The werewolves must have picked up the scent because they remained quiet and moved stealthily, and they were focussing a lot of attention in this area.
Minutes passed. It was so cold up there on the roof that Tabs started shivering. He desperately wanted to hop up and start moving to warm his bones, but there was no way he was about to do that.
He would just have to deal with the cold. It wouldn’t be the first time…
He thought back to all of those long, cold nights he spent fending for himself and battling for scraps on the mean streets of Mill Valley in his kitten hood. Those were some cold nights, too.
Feezing, and feeling somewhat secure that the wolves would not find him, and even if they did, would not be able to reach him on the roof, Tabs allowed his mind to wander.
He thought about his makeup collection, his coveted online kitty modeling portfolio, gravy, his favorite hill at home and his assistant…
She was actually pretty nice, he concluded, even when she got on his last nerve.
Somewhere off in the woods, a branch cracked. It wasn’t a natural sound. Tabs heard it, and the werewolves heard it, too. Both of them appeared in the driveway from wherever they’d been searching and looked in that direction, standing tall on all fours, with their heads erect and their ears perked.
“Mrrrrrrowww!” came a distant voice. Help me! Please help!
Tabs felt his heart drop. It was the gray cat.
The werewolves took off at a full sprint in that direction, barking, growling and leaping over downed branches. Wracked with worry for the gray cat but feeling powerless to help him, Tabs watched the wolves go until they were too far into the forest to see them.
“Mrrrrrrowww!” the gray cat had said. Help me! Please help!
Tabs had to do something.
He stood up for the first time in what seemed like hours but was really only a few minutes. Compressed as he’d been while the werewolves were searching, he was retaining some of his body heat, but the full force of the chilly wind dug deep into the downy fur of his soft underbelly now that he was standing.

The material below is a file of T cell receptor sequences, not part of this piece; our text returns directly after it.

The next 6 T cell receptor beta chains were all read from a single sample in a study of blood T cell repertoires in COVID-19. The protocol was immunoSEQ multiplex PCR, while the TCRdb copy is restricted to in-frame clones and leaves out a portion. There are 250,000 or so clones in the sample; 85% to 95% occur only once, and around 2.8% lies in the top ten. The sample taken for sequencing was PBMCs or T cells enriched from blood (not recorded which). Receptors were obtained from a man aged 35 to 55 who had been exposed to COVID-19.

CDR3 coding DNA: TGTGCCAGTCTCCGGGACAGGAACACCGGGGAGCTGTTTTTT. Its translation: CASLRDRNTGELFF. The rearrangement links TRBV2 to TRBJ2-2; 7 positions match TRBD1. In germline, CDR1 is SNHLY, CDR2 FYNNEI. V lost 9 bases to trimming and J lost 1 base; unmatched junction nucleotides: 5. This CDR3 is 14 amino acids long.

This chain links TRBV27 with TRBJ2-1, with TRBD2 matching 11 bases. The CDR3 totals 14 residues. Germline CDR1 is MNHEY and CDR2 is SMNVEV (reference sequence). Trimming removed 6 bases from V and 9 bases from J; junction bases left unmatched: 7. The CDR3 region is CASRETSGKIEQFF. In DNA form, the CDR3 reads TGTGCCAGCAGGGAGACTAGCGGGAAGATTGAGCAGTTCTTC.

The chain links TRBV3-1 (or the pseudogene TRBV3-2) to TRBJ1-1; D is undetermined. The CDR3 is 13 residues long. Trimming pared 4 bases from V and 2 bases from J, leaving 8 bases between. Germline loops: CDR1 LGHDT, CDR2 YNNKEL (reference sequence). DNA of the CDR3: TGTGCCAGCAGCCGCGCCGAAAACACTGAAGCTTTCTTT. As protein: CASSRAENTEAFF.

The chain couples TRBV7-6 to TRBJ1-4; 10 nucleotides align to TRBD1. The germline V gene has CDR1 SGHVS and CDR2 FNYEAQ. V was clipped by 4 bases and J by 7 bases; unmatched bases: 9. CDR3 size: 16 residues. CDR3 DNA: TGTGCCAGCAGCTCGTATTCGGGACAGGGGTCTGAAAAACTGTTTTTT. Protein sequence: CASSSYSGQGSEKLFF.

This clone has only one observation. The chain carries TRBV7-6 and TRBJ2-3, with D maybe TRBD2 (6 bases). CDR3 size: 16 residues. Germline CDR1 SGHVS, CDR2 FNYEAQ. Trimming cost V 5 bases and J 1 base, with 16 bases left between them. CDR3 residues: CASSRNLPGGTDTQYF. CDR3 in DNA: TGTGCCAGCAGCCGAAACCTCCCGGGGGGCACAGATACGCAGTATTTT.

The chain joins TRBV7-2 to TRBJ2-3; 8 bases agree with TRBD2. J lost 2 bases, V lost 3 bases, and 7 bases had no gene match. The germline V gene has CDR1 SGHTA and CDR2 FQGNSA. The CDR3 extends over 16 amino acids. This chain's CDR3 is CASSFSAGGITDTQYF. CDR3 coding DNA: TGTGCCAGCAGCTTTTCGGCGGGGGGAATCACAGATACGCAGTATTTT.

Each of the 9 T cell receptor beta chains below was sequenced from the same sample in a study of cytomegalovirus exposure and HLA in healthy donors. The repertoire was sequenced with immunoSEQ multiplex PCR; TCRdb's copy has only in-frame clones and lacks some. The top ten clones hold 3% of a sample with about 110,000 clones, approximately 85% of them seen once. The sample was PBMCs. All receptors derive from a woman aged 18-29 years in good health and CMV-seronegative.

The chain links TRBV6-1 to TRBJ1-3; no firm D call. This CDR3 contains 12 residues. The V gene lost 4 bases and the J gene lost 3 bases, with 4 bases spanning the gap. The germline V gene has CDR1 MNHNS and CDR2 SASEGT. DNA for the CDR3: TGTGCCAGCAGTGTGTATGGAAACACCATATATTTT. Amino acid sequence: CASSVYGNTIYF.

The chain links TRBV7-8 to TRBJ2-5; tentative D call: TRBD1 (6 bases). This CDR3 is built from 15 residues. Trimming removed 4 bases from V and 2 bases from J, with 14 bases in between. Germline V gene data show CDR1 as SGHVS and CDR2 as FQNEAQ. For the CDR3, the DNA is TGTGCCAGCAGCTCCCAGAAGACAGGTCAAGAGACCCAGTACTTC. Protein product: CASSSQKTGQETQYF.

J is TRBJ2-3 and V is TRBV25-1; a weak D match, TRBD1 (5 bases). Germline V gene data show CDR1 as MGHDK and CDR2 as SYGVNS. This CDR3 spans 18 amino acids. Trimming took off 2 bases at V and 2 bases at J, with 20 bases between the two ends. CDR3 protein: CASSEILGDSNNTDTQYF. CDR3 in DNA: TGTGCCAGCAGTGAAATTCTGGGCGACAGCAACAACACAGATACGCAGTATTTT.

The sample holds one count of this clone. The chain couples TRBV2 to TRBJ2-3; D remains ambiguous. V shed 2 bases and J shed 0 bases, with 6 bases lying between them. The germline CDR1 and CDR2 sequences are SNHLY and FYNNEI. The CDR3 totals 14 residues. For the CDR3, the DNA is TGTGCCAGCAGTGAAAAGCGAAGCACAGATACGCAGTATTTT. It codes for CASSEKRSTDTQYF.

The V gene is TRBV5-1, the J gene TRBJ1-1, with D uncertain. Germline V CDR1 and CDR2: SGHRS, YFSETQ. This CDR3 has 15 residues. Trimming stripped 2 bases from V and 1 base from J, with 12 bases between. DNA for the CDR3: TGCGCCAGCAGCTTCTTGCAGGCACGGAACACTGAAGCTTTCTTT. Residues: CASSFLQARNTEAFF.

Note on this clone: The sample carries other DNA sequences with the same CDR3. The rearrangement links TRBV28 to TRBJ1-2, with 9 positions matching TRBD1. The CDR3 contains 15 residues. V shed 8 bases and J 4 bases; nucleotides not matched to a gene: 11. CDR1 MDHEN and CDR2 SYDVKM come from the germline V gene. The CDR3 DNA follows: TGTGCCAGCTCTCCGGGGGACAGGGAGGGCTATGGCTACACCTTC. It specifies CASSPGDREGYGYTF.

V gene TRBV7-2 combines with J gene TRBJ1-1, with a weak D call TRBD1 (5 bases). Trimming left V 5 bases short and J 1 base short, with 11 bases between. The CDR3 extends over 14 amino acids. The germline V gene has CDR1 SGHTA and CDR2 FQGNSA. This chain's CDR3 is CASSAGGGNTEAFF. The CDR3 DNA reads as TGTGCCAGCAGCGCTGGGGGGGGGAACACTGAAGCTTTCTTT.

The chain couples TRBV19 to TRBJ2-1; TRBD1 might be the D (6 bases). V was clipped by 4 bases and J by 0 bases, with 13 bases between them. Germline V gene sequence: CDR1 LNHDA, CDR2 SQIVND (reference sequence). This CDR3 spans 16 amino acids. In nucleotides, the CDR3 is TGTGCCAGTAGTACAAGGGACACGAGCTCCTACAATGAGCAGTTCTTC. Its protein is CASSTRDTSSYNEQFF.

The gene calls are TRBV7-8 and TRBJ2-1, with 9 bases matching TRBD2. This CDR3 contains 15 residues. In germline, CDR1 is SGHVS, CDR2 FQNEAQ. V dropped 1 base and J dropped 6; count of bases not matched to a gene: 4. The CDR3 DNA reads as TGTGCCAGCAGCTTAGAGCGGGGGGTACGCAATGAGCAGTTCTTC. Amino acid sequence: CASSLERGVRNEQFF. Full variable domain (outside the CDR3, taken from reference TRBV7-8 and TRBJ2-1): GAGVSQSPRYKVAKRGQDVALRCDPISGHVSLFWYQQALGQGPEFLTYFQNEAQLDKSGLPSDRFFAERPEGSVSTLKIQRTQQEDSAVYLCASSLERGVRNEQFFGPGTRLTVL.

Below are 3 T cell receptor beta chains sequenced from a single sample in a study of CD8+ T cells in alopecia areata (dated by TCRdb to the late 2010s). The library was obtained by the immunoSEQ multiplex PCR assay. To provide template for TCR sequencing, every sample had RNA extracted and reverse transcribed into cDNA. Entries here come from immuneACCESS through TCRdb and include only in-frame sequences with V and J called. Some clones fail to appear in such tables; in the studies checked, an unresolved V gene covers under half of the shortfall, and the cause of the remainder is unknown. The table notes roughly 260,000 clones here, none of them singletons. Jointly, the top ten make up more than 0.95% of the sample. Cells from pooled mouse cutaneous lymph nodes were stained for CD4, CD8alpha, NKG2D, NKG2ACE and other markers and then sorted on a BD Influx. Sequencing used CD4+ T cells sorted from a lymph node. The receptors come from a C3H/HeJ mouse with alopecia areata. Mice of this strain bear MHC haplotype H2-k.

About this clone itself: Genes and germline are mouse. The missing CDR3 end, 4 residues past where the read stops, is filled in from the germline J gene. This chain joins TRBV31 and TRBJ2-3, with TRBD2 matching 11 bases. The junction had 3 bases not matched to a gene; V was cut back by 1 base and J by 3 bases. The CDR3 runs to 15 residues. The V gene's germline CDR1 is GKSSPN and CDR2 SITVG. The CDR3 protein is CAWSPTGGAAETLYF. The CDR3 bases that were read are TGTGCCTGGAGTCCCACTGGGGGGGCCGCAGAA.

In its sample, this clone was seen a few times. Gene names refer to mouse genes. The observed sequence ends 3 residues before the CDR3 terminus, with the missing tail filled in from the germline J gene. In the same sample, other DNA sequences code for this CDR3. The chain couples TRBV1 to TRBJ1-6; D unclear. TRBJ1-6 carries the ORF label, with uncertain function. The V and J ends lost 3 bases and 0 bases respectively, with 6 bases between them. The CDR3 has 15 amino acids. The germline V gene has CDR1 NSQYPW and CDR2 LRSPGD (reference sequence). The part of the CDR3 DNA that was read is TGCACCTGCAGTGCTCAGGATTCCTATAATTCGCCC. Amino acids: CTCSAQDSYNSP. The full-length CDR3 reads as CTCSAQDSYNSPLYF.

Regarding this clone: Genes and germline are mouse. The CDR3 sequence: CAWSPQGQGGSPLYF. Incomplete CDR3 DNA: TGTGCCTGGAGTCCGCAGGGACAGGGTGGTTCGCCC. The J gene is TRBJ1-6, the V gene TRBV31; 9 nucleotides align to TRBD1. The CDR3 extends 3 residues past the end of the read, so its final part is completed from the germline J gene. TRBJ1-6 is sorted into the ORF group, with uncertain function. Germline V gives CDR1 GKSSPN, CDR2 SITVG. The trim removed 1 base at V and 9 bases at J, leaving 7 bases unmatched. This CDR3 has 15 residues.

The plank Tabs had used to climb up to the windowsill, and from there up to the roof, was almost directly below him on the ground, which was covered by pine needles. Lot of good that’ll do me now, Tabs thought.
The roof was long and wide and, except for a chimney and a few air conditioning units, completely empty. Tabs wondered if there might be another way down, maybe a fence he could hop down to or a stack of boxes or something somewhere on the other side.
He scampered along the edge of the roof, looking for anything he could use to climb down.
Deep in the forest, something roared. It was deep and strong and powerful. It sounded huge!
What the heck was that!?
Then, the werewolves were howling. Tabs looked but couldn’t see anything. The wolves were howling and barking and yipping. And there was something else, too. Yelping. Something was yelping in what sounded like pain.
The gray cat?
The fierce battle raged like thunder for three seconds, and then it stopped.
After that, nothing.
A minute passed. The next sound Tabs heard was his own exhaling. He’d been holding his breath.
He shook violently now, from both terror and temperature, and breathed in fits and starts.
Tabs thought he heard something at that moment, a brief groan from somewhere off in the forest, but he listened hard for it and didn’t hear it again.